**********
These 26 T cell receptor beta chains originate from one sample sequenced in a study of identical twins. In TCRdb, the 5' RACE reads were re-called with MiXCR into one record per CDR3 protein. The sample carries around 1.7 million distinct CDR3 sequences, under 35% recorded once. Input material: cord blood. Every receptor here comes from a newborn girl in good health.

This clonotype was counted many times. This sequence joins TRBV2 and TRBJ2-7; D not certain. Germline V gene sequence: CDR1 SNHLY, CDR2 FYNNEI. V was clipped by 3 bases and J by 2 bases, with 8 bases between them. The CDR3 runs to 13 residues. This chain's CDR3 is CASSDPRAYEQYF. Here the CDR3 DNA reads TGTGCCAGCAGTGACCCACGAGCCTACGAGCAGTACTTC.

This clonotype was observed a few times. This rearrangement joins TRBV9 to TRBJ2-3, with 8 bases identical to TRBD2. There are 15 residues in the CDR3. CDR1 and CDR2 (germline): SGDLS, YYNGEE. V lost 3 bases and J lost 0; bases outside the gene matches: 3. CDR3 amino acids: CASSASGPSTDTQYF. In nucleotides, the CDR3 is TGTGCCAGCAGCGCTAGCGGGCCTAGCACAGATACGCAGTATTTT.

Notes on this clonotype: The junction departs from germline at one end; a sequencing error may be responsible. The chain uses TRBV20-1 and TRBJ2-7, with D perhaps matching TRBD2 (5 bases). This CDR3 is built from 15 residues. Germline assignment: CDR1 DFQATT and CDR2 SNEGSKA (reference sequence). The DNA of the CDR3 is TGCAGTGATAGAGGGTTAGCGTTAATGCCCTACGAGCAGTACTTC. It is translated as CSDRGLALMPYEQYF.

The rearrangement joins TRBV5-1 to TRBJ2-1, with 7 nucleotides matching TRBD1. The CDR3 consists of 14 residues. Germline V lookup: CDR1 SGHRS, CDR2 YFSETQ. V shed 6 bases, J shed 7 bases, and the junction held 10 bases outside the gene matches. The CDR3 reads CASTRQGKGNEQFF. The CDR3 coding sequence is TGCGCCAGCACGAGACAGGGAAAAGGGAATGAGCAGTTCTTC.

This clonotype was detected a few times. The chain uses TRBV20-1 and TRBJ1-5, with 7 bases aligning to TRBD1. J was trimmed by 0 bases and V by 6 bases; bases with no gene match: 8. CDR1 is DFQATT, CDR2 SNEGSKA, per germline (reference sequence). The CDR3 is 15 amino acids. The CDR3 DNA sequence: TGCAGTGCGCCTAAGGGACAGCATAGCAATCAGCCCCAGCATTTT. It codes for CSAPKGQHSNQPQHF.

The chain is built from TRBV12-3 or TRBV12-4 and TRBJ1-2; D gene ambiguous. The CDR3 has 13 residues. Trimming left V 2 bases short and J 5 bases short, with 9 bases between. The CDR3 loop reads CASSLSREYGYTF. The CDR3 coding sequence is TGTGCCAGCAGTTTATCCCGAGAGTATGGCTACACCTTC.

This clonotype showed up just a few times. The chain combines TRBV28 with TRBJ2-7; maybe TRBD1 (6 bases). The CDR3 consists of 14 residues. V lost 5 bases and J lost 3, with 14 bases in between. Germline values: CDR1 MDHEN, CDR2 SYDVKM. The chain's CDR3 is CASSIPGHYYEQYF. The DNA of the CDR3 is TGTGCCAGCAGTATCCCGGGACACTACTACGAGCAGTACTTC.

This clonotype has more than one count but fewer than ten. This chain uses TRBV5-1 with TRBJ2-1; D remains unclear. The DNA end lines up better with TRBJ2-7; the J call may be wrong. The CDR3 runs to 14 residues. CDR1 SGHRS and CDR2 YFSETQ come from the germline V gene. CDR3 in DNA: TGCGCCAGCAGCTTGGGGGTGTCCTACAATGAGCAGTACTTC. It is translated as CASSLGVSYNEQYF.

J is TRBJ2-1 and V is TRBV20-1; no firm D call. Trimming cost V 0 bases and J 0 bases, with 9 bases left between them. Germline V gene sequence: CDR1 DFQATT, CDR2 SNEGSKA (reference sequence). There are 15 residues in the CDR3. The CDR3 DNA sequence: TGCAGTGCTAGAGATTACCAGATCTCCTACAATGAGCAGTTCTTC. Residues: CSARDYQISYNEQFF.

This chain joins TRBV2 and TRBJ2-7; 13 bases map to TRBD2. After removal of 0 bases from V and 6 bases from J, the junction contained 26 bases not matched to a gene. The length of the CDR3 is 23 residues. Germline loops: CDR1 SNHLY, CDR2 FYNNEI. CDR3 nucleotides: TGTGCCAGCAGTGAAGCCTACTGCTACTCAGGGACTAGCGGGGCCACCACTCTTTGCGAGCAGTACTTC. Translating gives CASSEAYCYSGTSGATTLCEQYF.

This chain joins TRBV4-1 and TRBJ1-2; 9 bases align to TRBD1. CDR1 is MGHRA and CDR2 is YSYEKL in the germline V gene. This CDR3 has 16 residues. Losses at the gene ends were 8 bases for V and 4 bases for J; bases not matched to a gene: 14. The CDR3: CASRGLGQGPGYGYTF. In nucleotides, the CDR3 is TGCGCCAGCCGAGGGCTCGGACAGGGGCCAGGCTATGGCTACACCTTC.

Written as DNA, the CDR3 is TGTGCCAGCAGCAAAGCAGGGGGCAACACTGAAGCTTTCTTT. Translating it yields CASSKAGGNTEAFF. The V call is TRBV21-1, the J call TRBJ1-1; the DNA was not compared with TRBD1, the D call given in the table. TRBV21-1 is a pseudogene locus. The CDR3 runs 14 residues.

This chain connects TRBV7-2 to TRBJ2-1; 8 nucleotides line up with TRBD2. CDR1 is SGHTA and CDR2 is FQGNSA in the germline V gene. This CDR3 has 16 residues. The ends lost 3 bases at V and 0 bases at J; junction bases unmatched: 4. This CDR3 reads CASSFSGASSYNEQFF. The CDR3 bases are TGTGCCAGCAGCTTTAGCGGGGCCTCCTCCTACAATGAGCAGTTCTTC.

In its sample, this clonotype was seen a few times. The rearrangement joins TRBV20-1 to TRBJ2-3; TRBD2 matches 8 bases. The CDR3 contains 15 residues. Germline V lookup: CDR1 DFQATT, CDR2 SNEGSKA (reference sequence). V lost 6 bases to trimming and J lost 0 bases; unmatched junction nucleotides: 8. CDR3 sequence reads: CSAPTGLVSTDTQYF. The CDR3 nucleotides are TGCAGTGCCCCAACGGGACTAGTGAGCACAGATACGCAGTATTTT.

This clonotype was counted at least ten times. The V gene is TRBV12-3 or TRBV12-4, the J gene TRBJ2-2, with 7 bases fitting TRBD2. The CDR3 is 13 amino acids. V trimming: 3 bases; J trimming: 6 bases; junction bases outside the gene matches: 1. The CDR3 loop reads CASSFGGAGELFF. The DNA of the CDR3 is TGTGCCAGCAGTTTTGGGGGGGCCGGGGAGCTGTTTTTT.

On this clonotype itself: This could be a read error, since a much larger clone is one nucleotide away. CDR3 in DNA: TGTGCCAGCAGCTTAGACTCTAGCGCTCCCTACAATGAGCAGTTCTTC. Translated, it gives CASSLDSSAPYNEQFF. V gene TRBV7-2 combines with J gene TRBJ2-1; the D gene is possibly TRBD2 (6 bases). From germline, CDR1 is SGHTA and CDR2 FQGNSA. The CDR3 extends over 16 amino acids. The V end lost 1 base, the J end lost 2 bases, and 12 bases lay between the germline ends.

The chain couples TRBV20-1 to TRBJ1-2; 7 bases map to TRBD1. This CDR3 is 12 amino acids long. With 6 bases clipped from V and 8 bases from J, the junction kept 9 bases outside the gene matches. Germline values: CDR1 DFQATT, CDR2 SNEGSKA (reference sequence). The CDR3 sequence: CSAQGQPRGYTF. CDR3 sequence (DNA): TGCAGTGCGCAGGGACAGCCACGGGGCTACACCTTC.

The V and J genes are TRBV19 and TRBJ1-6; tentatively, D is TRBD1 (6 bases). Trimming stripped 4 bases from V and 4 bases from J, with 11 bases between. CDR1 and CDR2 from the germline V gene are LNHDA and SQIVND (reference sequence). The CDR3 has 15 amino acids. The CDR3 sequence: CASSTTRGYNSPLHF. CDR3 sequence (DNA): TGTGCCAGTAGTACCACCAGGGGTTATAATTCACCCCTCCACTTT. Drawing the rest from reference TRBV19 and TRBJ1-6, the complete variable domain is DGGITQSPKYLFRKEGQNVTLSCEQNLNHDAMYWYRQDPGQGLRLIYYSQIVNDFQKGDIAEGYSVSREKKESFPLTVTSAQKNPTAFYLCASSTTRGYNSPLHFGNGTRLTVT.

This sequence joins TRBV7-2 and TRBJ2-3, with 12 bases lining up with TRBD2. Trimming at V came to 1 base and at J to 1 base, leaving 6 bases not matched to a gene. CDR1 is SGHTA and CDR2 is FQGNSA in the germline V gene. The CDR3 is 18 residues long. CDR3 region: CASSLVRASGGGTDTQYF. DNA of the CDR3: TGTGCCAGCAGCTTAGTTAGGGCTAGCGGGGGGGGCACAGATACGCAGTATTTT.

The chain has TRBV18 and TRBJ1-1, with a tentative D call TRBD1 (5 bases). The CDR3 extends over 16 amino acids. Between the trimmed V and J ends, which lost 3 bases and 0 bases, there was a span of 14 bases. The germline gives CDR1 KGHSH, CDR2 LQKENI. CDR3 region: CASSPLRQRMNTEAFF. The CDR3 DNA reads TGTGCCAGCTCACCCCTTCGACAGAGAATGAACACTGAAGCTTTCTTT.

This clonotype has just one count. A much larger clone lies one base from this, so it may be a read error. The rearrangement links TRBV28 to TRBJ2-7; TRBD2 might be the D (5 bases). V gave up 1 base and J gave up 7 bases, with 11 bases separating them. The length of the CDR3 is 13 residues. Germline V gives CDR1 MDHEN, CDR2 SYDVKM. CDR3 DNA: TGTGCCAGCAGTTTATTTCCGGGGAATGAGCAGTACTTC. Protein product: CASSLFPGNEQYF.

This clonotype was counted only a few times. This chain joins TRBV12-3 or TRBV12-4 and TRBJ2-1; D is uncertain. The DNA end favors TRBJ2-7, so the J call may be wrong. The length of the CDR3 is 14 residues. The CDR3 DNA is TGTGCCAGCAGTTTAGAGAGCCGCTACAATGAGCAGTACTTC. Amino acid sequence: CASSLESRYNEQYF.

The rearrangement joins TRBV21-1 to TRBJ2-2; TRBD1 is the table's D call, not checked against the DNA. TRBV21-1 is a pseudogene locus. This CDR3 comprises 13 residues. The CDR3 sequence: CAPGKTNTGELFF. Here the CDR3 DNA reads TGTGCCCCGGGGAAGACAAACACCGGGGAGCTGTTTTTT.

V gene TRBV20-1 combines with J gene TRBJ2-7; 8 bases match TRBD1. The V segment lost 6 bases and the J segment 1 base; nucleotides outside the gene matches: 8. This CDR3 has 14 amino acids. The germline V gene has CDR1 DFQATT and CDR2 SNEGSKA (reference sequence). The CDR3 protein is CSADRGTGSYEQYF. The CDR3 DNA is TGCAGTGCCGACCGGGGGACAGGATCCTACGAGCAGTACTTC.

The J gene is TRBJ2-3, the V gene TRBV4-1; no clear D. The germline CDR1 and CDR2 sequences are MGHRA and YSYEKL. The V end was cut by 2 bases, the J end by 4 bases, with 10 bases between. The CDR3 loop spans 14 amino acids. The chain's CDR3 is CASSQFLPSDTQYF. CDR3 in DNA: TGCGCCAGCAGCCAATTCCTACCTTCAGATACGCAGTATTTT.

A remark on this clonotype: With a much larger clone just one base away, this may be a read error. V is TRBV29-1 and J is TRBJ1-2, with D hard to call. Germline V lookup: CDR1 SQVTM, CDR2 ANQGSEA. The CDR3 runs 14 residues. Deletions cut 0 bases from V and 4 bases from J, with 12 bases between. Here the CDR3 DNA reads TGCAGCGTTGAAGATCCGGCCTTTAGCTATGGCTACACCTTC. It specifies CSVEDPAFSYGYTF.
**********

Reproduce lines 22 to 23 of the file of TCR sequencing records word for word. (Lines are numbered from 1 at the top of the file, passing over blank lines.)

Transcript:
This clonotype has just one count. A much larger clone lies one base from this, so it may be a read error. The rearrangement links TRBV28 to TRBJ2-7; TRBD2 might be the D (5 bases). V gave up 1 base and J gave up 7 bases, with 11 bases separating them. The length of the CDR3 is 13 residues. Germline V gives CDR1 MDHEN, CDR2 SYDVKM. CDR3 DNA: TGTGCCAGCAGTTTATTTCCGGGGAATGAGCAGTACTTC. Protein product: CASSLFPGNEQYF.

This clonotype was counted only a few times. This chain joins TRBV12-3 or TRBV12-4 and TRBJ2-1; D is uncertain. The DNA end favors TRBJ2-7, so the J call may be wrong. The length of the CDR3 is 14 residues. The CDR3 DNA is TGTGCCAGCAGTTTAGAGAGCCGCTACAATGAGCAGTACTTC. Amino acid sequence: CASSLESRYNEQYF.